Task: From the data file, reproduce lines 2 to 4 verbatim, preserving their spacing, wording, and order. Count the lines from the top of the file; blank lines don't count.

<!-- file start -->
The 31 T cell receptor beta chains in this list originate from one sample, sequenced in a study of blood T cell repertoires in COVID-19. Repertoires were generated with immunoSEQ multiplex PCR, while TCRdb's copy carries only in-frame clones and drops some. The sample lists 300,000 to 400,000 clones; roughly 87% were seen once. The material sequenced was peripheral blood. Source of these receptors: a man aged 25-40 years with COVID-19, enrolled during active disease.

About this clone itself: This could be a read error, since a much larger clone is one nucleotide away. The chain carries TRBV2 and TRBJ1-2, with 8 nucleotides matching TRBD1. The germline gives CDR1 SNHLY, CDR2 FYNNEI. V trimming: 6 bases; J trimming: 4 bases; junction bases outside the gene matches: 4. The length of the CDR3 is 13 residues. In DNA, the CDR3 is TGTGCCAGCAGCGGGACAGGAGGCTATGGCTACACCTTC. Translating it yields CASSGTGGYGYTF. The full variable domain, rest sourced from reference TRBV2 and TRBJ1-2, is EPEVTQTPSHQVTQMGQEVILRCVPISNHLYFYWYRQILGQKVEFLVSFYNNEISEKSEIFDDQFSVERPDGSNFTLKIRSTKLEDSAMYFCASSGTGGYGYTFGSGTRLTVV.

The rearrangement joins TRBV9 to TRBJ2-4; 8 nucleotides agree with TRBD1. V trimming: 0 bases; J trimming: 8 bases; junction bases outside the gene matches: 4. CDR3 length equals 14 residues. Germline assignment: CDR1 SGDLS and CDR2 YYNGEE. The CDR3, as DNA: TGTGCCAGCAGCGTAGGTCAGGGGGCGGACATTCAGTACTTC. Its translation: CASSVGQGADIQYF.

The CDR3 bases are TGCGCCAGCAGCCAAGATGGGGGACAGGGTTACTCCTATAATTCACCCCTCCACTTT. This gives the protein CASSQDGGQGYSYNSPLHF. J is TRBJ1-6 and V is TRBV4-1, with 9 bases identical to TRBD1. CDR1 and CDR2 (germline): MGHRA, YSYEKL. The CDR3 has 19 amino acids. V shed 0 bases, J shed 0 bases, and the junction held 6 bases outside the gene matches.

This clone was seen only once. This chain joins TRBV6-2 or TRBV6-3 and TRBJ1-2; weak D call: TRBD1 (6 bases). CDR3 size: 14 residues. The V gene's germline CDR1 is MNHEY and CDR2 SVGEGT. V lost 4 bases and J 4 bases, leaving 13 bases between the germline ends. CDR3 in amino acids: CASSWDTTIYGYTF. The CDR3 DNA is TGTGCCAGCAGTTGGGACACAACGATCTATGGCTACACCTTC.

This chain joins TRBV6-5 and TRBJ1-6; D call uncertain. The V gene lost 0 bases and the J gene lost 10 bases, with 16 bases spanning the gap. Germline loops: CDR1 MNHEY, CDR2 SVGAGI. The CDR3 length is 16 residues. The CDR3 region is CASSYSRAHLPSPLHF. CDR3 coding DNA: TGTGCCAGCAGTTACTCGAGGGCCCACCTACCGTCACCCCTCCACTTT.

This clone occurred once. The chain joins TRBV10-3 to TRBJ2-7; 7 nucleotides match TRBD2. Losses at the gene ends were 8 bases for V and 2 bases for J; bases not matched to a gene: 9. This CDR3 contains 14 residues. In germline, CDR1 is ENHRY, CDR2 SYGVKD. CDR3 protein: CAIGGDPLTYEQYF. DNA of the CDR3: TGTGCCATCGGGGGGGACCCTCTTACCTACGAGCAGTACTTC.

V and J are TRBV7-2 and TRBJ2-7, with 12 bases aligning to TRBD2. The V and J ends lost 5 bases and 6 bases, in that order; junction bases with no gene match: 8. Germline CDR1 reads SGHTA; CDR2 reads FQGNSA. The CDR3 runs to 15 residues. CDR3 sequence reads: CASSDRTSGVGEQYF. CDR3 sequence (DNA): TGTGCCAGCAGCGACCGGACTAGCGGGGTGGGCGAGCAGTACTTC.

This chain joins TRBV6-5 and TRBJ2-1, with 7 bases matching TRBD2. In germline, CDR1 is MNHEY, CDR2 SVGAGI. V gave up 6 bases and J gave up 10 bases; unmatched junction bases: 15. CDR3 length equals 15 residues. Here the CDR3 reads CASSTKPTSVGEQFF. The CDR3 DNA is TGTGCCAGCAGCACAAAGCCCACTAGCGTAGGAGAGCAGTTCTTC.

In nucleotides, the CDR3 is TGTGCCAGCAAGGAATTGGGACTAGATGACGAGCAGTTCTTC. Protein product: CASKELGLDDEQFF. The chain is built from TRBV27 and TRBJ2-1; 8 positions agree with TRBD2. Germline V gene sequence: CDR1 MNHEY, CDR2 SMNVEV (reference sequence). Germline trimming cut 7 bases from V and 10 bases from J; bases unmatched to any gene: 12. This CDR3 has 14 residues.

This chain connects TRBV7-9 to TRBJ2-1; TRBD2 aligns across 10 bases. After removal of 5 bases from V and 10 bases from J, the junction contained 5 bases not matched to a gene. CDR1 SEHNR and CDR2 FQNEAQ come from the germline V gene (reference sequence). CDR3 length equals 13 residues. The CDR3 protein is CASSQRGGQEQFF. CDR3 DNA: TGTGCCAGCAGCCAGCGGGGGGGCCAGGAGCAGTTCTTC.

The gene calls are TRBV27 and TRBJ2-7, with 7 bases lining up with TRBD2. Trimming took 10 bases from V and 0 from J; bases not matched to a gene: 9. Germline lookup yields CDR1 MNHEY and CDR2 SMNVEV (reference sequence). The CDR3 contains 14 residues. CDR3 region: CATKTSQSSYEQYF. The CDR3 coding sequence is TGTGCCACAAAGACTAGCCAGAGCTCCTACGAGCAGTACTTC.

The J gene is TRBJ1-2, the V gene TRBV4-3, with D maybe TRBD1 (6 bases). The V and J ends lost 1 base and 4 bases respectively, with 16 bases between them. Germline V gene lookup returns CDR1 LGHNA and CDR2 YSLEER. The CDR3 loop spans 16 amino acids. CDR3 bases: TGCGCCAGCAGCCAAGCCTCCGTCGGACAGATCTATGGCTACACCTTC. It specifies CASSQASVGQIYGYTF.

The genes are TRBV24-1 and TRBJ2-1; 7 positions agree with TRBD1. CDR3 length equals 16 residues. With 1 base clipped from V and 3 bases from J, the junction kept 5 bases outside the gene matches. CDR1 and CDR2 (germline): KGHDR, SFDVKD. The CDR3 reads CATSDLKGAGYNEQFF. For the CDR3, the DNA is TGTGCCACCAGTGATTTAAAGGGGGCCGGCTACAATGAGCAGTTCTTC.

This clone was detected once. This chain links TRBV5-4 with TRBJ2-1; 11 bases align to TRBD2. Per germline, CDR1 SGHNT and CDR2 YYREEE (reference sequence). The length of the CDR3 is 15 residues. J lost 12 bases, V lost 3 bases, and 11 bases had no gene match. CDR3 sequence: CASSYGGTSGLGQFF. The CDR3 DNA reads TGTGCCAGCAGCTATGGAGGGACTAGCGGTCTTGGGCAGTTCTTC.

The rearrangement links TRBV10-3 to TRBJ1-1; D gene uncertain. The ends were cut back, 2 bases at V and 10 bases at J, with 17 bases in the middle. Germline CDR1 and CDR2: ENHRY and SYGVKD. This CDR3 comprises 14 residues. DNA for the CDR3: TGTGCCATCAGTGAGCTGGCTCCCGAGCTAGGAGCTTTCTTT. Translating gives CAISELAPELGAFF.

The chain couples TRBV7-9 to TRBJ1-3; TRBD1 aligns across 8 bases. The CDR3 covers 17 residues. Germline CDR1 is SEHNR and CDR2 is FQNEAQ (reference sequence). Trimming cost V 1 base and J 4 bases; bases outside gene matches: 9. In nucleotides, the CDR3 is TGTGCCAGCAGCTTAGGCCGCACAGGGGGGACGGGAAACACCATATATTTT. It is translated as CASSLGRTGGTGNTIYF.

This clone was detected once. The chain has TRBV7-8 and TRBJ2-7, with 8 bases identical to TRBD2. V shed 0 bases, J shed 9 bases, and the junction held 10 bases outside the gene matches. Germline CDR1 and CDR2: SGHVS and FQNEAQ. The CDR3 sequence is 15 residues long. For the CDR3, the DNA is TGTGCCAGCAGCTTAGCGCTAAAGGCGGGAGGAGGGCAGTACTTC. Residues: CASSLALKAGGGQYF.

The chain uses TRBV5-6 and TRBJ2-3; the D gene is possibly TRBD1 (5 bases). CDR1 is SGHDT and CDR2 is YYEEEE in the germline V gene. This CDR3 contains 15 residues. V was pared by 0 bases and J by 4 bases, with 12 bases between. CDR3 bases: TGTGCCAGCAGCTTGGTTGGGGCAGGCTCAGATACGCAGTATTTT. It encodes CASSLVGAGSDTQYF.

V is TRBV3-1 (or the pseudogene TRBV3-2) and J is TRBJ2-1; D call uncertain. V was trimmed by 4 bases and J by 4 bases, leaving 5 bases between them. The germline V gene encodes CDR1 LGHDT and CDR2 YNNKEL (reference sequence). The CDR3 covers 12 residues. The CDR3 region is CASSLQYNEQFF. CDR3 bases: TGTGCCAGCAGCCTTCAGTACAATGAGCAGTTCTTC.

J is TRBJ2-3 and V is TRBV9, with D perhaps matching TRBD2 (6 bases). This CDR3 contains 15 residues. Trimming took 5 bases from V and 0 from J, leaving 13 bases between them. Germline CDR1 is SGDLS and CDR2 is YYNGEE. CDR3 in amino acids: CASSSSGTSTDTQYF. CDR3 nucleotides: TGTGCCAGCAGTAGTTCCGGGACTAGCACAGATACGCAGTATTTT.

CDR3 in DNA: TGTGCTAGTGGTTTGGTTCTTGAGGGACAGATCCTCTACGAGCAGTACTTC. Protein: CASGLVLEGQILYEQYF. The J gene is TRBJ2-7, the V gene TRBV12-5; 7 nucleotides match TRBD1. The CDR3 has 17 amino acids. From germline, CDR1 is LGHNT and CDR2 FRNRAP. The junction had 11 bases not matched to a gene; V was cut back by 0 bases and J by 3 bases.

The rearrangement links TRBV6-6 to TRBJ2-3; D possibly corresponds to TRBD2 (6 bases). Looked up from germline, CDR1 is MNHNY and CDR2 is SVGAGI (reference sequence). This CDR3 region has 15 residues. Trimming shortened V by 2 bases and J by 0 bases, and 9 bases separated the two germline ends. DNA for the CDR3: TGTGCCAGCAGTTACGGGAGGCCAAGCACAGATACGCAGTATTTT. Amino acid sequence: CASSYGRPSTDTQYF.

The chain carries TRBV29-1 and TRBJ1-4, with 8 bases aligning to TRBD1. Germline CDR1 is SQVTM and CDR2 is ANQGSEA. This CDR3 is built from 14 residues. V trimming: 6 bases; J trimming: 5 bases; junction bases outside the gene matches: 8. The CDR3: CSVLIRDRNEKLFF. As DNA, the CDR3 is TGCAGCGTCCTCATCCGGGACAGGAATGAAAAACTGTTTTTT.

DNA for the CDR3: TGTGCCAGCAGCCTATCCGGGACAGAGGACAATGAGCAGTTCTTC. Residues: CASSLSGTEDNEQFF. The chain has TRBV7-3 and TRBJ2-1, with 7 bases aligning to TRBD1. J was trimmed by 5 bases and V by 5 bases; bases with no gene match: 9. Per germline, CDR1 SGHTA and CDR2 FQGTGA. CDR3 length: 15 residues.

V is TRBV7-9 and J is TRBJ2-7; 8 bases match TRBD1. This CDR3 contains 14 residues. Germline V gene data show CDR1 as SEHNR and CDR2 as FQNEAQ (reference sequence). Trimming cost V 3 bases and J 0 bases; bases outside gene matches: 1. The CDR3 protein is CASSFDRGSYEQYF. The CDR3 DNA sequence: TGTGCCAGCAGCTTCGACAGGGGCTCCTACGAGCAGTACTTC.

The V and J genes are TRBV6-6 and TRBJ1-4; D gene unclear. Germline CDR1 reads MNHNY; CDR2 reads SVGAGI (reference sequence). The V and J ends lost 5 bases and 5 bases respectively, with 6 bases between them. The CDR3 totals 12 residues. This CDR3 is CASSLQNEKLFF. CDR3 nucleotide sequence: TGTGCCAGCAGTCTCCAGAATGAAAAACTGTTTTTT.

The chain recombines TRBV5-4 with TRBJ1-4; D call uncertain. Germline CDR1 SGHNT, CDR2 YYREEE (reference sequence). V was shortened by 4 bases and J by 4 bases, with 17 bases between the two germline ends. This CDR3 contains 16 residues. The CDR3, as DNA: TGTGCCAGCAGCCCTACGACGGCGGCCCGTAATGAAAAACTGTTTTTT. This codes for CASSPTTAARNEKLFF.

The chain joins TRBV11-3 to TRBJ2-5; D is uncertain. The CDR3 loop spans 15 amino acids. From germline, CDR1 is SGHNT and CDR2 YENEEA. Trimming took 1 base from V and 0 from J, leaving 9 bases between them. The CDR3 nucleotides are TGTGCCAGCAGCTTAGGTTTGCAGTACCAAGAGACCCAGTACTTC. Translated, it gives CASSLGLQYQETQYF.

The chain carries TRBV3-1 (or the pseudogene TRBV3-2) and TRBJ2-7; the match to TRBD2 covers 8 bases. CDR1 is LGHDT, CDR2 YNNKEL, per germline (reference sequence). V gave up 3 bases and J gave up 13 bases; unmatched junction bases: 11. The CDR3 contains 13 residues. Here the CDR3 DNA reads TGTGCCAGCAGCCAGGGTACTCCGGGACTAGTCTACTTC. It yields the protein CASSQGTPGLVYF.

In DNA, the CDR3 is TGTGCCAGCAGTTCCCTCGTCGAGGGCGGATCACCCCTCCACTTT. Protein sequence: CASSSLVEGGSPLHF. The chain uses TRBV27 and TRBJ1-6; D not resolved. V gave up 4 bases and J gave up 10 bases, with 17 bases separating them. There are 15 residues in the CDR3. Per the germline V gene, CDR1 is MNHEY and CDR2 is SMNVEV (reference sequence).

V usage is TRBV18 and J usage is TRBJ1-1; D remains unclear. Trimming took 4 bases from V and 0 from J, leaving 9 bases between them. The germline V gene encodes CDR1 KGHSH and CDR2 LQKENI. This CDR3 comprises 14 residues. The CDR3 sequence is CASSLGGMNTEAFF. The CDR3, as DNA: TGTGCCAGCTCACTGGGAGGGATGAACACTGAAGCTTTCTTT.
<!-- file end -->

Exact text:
About this clone itself: This could be a read error, since a much larger clone is one nucleotide away. The chain carries TRBV2 and TRBJ1-2, with 8 nucleotides matching TRBD1. The germline gives CDR1 SNHLY, CDR2 FYNNEI. V trimming: 6 bases; J trimming: 4 bases; junction bases outside the gene matches: 4. The length of the CDR3 is 13 residues. In DNA, the CDR3 is TGTGCCAGCAGCGGGACAGGAGGCTATGGCTACACCTTC. Translating it yields CASSGTGGYGYTF. The full variable domain, rest sourced from reference TRBV2 and TRBJ1-2, is EPEVTQTPSHQVTQMGQEVILRCVPISNHLYFYWYRQILGQKVEFLVSFYNNEISEKSEIFDDQFSVERPDGSNFTLKIRSTKLEDSAMYFCASSGTGGYGYTFGSGTRLTVV.

The rearrangement joins TRBV9 to TRBJ2-4; 8 nucleotides agree with TRBD1. V trimming: 0 bases; J trimming: 8 bases; junction bases outside the gene matches: 4. CDR3 length equals 14 residues. Germline assignment: CDR1 SGDLS and CDR2 YYNGEE. The CDR3, as DNA: TGTGCCAGCAGCGTAGGTCAGGGGGCGGACATTCAGTACTTC. Its translation: CASSVGQGADIQYF.

The CDR3 bases are TGCGCCAGCAGCCAAGATGGGGGACAGGGTTACTCCTATAATTCACCCCTCCACTTT. This gives the protein CASSQDGGQGYSYNSPLHF. J is TRBJ1-6 and V is TRBV4-1, with 9 bases identical to TRBD1. CDR1 and CDR2 (germline): MGHRA, YSYEKL. The CDR3 has 19 amino acids. V shed 0 bases, J shed 0 bases, and the junction held 6 bases outside the gene matches.